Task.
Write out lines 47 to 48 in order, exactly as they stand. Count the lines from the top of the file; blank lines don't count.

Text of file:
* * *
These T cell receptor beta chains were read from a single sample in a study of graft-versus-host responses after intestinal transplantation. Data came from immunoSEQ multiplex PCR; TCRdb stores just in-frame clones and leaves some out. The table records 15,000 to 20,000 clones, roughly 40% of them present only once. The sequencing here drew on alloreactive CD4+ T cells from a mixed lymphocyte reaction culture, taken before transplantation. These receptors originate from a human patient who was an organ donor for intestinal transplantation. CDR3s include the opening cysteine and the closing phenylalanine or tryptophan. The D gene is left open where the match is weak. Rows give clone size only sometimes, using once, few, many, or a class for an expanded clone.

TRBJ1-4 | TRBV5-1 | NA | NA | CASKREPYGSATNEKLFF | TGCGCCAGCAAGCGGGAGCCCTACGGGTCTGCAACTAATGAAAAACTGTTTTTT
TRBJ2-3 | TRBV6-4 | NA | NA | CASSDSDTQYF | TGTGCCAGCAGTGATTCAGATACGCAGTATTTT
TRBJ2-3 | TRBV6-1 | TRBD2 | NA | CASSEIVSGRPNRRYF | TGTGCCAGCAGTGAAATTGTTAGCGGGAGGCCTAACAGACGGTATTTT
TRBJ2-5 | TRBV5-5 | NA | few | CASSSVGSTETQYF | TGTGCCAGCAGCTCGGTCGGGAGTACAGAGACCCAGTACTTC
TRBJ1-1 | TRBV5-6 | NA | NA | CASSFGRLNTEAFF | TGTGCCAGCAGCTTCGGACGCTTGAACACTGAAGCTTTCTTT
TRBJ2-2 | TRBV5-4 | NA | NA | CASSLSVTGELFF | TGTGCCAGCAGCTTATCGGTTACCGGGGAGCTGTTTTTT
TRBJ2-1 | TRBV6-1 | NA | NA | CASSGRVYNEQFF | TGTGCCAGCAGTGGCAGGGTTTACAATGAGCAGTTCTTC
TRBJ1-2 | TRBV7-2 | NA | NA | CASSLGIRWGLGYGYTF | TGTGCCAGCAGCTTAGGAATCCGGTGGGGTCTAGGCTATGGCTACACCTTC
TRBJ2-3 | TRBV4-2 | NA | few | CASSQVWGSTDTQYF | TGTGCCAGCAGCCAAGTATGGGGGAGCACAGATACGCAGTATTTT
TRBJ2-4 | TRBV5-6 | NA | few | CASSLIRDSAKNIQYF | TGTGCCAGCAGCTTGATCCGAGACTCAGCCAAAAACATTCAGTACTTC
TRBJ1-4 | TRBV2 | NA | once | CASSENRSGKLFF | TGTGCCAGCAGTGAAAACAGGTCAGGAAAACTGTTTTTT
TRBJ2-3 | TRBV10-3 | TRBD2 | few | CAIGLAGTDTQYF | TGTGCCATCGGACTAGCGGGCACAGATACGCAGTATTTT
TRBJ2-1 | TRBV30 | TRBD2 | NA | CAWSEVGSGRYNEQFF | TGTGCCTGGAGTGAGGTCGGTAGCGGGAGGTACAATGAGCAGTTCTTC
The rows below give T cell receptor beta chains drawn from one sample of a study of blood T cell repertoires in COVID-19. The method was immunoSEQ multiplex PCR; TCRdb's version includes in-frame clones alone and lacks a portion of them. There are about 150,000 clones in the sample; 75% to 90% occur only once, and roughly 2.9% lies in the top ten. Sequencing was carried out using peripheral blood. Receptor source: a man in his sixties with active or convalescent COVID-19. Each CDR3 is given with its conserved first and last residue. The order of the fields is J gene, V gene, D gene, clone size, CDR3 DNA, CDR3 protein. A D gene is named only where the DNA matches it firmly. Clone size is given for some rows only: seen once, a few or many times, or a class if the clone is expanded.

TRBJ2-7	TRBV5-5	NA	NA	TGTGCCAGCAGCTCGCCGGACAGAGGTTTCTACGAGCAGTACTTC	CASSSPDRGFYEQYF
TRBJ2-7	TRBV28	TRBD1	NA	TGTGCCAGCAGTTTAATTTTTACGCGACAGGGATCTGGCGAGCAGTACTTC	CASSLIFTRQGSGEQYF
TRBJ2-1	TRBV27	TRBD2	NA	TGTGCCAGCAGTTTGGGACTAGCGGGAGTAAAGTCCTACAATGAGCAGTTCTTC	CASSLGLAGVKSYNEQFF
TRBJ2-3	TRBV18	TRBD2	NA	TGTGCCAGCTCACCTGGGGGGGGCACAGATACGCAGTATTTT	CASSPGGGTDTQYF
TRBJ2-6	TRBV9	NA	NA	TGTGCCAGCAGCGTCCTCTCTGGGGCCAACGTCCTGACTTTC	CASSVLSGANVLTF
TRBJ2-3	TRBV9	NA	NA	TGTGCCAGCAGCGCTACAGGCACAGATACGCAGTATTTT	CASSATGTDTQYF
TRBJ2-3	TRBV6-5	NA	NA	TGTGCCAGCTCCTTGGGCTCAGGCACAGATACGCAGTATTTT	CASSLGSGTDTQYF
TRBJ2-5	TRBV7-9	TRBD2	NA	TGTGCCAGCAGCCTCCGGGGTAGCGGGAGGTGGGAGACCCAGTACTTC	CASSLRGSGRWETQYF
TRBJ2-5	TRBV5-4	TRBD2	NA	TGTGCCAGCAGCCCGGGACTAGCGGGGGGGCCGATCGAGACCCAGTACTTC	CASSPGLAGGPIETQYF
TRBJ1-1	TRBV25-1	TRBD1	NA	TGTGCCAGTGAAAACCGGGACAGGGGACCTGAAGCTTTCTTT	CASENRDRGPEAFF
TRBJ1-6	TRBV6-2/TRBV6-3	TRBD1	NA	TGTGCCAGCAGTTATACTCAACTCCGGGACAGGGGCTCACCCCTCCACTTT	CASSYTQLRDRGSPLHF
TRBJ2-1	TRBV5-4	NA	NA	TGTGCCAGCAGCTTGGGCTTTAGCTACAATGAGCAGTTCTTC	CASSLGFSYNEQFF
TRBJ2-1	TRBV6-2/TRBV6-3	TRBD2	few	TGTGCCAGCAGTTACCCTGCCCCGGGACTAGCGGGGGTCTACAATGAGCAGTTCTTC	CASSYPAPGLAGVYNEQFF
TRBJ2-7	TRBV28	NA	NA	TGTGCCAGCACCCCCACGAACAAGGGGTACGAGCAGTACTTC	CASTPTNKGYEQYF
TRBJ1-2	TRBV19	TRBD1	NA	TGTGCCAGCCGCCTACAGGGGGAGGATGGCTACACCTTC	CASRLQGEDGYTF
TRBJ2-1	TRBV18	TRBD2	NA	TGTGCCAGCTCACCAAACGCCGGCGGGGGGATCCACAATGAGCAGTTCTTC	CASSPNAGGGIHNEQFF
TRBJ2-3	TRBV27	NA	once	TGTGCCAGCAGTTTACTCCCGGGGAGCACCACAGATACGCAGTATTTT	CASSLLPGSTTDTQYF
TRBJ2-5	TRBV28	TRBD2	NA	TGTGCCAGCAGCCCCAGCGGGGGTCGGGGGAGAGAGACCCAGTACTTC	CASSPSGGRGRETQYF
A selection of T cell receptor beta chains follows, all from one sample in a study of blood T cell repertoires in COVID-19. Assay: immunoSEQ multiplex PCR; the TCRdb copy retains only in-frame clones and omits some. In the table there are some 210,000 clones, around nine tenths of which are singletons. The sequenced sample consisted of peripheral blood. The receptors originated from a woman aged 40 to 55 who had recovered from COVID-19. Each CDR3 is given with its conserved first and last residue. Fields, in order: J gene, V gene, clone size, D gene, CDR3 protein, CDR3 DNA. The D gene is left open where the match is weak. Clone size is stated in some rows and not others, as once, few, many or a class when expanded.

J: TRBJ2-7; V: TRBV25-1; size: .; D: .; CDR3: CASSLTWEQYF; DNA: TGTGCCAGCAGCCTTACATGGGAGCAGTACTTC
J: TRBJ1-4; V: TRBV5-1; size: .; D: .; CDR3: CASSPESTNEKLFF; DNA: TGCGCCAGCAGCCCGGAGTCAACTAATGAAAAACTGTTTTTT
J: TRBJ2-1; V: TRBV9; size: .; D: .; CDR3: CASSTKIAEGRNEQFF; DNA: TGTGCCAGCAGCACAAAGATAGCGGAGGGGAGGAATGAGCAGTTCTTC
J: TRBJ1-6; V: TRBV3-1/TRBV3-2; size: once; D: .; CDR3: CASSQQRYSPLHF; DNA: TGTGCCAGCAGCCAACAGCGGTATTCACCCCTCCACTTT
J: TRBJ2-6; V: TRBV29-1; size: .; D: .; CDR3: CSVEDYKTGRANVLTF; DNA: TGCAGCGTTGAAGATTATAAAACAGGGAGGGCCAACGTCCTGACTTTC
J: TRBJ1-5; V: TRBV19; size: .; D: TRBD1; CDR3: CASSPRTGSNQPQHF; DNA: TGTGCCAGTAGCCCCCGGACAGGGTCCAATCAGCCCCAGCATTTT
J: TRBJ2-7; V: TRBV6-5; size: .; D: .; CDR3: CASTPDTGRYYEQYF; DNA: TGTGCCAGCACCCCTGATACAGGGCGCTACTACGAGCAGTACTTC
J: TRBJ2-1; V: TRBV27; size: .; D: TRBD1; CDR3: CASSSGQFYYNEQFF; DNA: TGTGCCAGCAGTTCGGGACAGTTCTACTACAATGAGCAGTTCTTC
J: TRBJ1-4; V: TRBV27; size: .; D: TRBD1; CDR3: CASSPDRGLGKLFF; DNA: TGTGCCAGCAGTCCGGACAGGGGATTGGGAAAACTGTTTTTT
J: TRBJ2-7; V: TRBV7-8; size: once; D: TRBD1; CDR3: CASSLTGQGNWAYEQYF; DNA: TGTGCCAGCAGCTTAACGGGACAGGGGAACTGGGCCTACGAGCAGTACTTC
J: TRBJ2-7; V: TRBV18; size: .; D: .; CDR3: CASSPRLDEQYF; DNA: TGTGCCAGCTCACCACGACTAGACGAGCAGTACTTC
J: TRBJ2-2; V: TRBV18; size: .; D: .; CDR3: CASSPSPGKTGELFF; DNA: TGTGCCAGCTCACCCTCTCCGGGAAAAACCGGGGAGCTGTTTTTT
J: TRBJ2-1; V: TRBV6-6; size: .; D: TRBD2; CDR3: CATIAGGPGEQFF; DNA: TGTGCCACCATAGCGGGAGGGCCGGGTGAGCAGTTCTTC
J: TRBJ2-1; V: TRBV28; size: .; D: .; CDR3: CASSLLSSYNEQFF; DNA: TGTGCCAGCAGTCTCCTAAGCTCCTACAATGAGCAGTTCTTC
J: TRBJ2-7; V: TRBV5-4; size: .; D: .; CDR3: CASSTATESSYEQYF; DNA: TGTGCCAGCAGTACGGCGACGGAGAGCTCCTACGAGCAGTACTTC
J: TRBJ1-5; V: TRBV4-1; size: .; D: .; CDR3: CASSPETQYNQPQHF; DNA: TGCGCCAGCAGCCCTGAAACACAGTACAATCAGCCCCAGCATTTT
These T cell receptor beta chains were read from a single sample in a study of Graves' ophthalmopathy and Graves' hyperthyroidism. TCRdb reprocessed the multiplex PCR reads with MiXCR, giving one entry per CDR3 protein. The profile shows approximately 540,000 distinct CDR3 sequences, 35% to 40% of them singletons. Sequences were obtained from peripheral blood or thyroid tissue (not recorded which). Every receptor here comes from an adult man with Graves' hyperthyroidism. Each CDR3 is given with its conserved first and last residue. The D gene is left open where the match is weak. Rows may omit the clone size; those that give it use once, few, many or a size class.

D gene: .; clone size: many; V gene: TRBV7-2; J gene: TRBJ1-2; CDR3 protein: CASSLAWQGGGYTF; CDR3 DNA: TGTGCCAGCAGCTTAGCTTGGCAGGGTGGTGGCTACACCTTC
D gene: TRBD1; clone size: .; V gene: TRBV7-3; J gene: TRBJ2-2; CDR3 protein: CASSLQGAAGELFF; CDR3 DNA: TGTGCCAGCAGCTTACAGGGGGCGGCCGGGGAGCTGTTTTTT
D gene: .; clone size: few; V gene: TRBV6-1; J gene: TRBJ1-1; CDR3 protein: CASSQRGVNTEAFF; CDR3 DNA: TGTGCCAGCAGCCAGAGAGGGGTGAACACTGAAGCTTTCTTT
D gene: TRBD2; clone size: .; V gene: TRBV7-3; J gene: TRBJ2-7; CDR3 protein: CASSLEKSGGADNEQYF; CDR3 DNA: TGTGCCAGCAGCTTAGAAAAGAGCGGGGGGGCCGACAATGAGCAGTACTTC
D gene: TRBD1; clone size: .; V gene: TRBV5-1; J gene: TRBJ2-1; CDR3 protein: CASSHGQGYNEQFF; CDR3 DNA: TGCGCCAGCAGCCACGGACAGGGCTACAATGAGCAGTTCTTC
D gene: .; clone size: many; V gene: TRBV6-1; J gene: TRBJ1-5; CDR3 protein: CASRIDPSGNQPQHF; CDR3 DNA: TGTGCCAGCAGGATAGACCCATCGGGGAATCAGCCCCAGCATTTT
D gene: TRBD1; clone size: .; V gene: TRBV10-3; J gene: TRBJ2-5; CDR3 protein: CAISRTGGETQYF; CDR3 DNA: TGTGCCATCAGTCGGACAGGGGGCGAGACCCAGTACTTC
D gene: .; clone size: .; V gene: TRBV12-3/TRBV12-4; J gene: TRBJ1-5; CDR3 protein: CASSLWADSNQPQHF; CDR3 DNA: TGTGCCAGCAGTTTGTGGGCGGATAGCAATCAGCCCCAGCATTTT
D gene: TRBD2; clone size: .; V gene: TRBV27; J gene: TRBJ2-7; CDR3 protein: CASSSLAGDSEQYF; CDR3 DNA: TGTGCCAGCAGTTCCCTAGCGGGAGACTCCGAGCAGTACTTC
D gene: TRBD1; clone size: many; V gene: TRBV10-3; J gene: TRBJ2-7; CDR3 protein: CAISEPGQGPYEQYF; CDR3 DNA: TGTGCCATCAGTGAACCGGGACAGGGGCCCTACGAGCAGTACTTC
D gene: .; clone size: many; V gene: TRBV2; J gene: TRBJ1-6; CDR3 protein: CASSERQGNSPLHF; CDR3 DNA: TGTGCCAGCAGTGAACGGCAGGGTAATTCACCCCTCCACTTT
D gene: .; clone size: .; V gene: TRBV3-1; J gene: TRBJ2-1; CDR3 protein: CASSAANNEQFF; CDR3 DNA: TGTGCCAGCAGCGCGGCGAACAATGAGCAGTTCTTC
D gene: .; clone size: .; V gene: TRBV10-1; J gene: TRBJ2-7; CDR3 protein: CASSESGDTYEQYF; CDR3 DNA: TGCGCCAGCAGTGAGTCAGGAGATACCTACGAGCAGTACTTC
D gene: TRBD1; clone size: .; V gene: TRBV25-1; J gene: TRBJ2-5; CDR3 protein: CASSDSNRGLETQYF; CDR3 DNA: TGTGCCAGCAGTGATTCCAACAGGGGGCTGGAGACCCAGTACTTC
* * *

J: TRBJ2-1; V: TRBV6-6; size: .; D: TRBD2; CDR3: CATIAGGPGEQFF; DNA: TGTGCCACCATAGCGGGAGGGCCGGGTGAGCAGTTCTTC
J: TRBJ2-1; V: TRBV28; size: .; D: .; CDR3: CASSLLSSYNEQFF; DNA: TGTGCCAGCAGTCTCCTAAGCTCCTACAATGAGCAGTTCTTC